Under the master credit agreement, we borrowed $500 million in the form of an unsecured term loan on February 1, 2016. We may, subject to certain customary conditions, on one or more occasions increase commitments under the term loan in an amount not to exceed $500 million in the aggregate. The term loan accrues interest at rates that are equal to, at our election, either Bank of America's alternate base rate plus a margin that ranges from 0.125% to 0.875% or LIBOR plus a margin that ranges from 1.125% to 1.875%. Actual margins under either election will be based on our senior debt credit ratings. The term loan is subject to quarterly principal payments of 2.5% of the loan amount beginning in July 2017, with the balance payable on February 1, 2021. At October 31, 2016, $500 million was outstanding under the term loan.
The master credit agreement includes customary affirmative and negative covenants, including financial covenants that require us to maintain a ratio of total debt to annual earnings before interest, taxes, depreciation and amortization (EBITDA) of not greater than 3.25 to 1.00 as of any date and a ratio of annual EBITDA to annual interest expense of not less than 3.00 to 1.00 as of the last day of each fiscal quarter. We remained in compliance with these covenants at all times during the quarter ended October 31, 2016.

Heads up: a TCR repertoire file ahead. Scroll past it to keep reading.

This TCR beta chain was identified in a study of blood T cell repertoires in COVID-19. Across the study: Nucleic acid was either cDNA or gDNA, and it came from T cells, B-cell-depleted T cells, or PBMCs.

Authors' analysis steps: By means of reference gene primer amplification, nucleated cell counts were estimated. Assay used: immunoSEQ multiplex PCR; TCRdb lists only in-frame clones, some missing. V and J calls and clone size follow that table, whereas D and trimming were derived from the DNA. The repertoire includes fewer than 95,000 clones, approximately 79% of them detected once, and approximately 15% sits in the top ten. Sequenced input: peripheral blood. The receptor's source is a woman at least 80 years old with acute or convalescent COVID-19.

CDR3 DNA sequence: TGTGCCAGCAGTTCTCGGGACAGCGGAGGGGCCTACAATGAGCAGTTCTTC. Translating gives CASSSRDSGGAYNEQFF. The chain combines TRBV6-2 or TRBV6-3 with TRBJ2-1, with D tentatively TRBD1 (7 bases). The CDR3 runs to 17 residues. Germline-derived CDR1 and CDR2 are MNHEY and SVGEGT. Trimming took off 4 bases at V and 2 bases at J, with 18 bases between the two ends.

Cash Held by Foreign Subsidiaries
Our cash, cash equivalents, and investments totaled $605 million at October 31, 2016. Of this amount, approximately 30% was held by our foreign subsidiaries and subject to repatriation tax considerations. These foreign funds were located primarily in Canada, India, and the United Kingdom. We intend to permanently reinvest a significant portion of our earnings from foreign operations, and we currently do not anticipate that we will need funds generated from foreign operations to fund our domestic operations. In the event that funds from foreign operations are needed to fund operations in the United States, if U.S. taxes have

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not been previously provided on the related earnings we would provide for and pay additional U.S. taxes at the time we change our intention with regard to the reinvestment of those earnings.


Off-Balance Sheet Arrangements
At October 31, 2016, we did not have any significant off-balance sheet arrangements, as defined in Item 303(a)(4)(ii) of Regulation S-K.


Contractual Obligations
We presented our contractual obligations at July 31, 2016 in our Annual Report on Form 10-K for the fiscal year then ended. There were no significant changes to our contractual obligations during the first three months of fiscal 2017.